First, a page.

Anthony Dickerson was to start the process upon his prison release, but was reportedly “returned to jail for violating his parole again for possession of a firearm or knife during the commission of or attempt to commit certain felonies.” It was then A.J.’s mother, Carmellia, says the hospital told them the transplant would be put on hold and reassessed after Mr. Dickerson demonstrates “good behavior for...

Last week the Supreme Court took up its 51st case involving gerrymandering. They have never struck down a lower court ruling, but perhaps this time is different because observational studies are under consideration. Before we jump in, here is a quick refresher about gerrymandering. Every ten years the US Census is performed and based on those results, state legislators realign their districts to meet a constitutional requirement that all districts have the same number of citizens. And every ten years, some legislators try to realign these districts to their political advantage. Using increasingly sophisticated techniques some legislators 'pack' districts "with large number of party supporters in relatively few districts where they win by large margins;” or 'crack' districts...

Bespoke condoms hit the market. With all that can be custom-made these days, why not them? Hoping to tackle the rampant fit and feel complaints of many men, Global Protection Corp. is marketing myONE Perfect Fit as an alternative to standard size condoms.  

But, will they actually reverse the declining trend in consistent use or disrupt the space as others have tried and failed to do? Boasting “10 LENGTHS. 9 WIDTHS. 60 SIZES,” myONE doubles down on men’s needs writing on their website: “Standard condoms can sometimes feel too tight, too loose, too short, too long. Sound familiar? That's because most condoms were the same size. Until now.”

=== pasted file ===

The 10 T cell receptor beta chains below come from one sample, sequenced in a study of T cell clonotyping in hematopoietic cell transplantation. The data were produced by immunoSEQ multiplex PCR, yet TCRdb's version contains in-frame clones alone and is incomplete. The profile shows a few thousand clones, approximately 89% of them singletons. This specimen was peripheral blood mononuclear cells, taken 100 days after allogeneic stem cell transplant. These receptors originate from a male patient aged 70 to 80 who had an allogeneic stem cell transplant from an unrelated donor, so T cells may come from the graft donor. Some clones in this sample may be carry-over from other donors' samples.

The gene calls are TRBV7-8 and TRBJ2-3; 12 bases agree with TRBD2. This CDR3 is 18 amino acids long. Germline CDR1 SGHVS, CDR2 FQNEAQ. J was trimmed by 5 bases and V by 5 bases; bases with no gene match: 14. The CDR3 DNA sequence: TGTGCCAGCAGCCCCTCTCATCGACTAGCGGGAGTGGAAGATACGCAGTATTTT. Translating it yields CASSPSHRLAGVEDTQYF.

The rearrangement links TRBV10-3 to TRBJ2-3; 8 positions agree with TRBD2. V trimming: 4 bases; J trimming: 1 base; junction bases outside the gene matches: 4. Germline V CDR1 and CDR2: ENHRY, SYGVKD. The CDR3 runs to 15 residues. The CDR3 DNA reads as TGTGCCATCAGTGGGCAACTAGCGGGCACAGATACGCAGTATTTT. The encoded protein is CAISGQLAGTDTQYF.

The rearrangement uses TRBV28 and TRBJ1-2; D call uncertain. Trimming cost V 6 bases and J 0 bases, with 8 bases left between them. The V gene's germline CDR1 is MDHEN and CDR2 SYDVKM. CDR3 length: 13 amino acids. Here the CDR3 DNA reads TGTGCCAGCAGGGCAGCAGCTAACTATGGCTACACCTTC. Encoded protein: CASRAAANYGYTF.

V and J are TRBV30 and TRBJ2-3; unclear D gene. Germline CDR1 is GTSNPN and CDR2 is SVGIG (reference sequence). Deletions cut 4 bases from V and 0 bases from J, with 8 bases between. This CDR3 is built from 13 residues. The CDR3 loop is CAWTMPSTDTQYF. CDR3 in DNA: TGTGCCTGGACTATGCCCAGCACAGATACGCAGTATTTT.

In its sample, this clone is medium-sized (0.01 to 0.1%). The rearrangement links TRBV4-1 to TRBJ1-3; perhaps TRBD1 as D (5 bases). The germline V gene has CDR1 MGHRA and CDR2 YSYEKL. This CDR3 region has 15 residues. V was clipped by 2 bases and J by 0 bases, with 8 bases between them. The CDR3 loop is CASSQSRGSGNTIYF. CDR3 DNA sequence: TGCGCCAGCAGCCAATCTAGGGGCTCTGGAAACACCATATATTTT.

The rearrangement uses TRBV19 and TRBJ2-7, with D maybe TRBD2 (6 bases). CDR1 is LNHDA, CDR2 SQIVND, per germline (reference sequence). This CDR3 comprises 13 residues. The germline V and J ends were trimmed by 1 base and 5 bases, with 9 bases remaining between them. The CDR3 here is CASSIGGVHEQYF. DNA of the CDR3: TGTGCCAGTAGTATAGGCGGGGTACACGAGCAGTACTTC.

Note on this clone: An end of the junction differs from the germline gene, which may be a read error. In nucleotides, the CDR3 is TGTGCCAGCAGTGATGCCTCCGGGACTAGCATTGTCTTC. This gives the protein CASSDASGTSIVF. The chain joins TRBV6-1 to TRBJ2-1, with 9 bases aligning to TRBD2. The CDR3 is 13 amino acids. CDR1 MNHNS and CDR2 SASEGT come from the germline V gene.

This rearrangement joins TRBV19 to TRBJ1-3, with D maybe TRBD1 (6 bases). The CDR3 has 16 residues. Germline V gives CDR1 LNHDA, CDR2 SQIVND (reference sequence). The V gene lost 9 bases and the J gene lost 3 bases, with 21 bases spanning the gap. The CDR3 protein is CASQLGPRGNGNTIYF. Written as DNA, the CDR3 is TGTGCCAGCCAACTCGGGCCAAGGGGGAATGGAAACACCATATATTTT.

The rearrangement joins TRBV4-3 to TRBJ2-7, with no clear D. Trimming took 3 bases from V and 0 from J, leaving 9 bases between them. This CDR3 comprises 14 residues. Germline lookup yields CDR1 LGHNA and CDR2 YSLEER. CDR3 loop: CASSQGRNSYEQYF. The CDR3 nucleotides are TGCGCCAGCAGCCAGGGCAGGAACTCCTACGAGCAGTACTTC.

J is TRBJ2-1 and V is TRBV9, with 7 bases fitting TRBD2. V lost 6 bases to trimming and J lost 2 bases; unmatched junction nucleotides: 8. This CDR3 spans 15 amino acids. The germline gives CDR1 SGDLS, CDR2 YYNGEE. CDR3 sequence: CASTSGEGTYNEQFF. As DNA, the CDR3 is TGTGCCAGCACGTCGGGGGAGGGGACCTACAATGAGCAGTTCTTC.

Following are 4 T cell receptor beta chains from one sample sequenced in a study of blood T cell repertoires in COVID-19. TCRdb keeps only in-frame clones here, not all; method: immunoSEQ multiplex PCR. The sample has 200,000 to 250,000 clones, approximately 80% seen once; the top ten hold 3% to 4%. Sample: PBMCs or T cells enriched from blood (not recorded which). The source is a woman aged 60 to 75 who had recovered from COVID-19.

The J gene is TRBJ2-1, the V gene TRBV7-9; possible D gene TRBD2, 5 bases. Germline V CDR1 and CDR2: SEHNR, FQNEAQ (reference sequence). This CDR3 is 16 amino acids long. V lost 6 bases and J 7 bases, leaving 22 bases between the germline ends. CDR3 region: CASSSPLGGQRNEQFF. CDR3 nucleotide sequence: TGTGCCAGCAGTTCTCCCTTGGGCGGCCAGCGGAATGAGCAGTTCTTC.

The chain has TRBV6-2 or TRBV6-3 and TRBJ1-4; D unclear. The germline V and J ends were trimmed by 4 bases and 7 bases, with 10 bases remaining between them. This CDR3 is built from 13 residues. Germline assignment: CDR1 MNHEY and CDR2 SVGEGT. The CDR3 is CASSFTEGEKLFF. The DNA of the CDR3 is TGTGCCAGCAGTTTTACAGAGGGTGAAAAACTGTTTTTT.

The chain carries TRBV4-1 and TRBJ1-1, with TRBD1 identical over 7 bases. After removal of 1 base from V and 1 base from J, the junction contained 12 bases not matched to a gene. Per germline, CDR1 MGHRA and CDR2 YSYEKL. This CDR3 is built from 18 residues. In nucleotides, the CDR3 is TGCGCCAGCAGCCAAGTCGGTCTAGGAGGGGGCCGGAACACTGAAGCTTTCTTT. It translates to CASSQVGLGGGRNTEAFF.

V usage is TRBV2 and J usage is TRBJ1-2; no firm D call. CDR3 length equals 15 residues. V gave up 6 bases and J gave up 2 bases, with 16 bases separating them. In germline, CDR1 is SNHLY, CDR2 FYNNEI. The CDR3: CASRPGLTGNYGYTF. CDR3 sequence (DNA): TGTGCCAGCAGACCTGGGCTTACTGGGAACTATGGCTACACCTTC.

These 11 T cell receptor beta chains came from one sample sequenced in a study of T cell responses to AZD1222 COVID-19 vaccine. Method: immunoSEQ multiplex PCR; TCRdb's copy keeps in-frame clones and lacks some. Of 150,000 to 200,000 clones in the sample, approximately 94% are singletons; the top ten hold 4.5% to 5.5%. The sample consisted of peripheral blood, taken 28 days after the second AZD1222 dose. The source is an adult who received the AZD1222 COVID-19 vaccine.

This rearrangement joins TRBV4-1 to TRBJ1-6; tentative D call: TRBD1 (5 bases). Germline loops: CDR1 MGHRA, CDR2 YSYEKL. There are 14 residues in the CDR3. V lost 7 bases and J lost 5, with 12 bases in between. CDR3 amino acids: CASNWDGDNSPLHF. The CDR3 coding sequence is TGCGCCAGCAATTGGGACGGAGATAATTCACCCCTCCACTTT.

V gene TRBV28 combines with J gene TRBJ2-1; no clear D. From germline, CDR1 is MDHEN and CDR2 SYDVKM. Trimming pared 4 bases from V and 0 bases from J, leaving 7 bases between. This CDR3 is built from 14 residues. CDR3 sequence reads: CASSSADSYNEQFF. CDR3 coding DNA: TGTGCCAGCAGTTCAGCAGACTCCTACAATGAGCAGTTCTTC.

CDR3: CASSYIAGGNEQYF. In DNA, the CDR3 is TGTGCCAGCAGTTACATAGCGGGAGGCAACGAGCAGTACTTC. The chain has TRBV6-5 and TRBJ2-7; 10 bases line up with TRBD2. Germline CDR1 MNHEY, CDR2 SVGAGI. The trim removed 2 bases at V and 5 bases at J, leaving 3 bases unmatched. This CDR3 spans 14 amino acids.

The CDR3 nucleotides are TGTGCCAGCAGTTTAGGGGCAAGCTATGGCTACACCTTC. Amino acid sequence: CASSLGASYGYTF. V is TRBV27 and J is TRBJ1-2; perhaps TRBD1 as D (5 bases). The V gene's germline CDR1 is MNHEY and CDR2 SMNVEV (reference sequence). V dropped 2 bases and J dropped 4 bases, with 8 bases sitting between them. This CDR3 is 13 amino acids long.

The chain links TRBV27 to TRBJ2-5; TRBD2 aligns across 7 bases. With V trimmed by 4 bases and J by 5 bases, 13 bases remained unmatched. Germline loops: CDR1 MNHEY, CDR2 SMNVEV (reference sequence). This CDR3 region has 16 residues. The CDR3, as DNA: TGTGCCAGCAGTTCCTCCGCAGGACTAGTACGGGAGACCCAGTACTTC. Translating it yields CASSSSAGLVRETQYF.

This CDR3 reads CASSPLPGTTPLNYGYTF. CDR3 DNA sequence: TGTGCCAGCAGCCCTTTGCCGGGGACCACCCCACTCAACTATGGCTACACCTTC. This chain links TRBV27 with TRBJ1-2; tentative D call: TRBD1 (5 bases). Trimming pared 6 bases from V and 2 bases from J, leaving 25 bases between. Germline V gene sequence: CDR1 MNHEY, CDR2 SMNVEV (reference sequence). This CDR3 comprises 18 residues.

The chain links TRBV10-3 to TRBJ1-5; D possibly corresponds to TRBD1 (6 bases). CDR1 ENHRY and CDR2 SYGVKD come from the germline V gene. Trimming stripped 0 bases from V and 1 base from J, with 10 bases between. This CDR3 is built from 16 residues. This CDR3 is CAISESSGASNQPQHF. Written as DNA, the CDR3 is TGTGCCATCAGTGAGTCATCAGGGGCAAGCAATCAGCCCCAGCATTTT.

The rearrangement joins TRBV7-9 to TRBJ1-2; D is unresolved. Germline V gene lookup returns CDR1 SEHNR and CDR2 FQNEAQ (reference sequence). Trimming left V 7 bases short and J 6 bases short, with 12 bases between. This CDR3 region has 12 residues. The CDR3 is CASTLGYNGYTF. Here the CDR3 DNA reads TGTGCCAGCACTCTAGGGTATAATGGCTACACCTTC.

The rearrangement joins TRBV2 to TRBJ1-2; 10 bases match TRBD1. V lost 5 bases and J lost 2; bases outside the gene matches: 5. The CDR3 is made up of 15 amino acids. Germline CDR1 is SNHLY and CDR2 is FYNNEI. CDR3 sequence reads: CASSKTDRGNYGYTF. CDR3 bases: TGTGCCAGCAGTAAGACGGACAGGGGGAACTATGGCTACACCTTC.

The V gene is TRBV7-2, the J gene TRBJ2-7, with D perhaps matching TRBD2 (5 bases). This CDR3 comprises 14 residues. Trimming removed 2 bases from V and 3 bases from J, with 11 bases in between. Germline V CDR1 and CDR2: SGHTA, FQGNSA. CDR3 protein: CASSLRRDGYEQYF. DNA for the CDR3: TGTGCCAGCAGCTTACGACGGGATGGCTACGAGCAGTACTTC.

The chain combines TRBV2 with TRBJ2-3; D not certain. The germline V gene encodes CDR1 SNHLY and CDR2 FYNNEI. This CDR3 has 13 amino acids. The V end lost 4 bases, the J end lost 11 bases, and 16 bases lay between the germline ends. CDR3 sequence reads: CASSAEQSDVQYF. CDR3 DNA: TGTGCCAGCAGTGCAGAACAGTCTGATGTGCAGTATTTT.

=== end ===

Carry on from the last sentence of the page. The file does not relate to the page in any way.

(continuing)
Discussions around...

As I have written in my recent posts entitled "Marathon Lessons from a Novice," I am running my first marathon in less than one month. (1) With the event quickly approaching, I have been wondering a lot about marathons in general. How many people run one each year? What is the average finish time? What about the average age of runners? To answer these questions, I looked at the data from marathons run in 2016 in the United States and was surprised by what I found.  

How many people run marathons and how many marathons are there? 

In 2016, 507,600 people completed a marathon in the United States. Just under half (44 percent) of marathon finishers are women. 

There were 86 marathons with over 1,000 finishers. The top five biggest are (in order) ...

When the Internet finds out a woman is pregnant, prospective moms can expect to be bombarded with countless email advertisements for everything baby.  That is because most businesses recognize that the pregnant woman is a proverbial cash cow.  Pregnant moms, who are already stressed about their developing fetus' vulnerability and want to do best by their children, become the perfect target for those seeking to capitalize on fear. 

One such example is cord blood banking.  What exactly is it?   During the 1980s, it was discovered that the umbilical cord was a rich supply of potentially life-saving hematopoietic stem cells. These cells are similar to those found in bone marrow and capable of differentiating into many different cell types.  The cells can be used in a number of...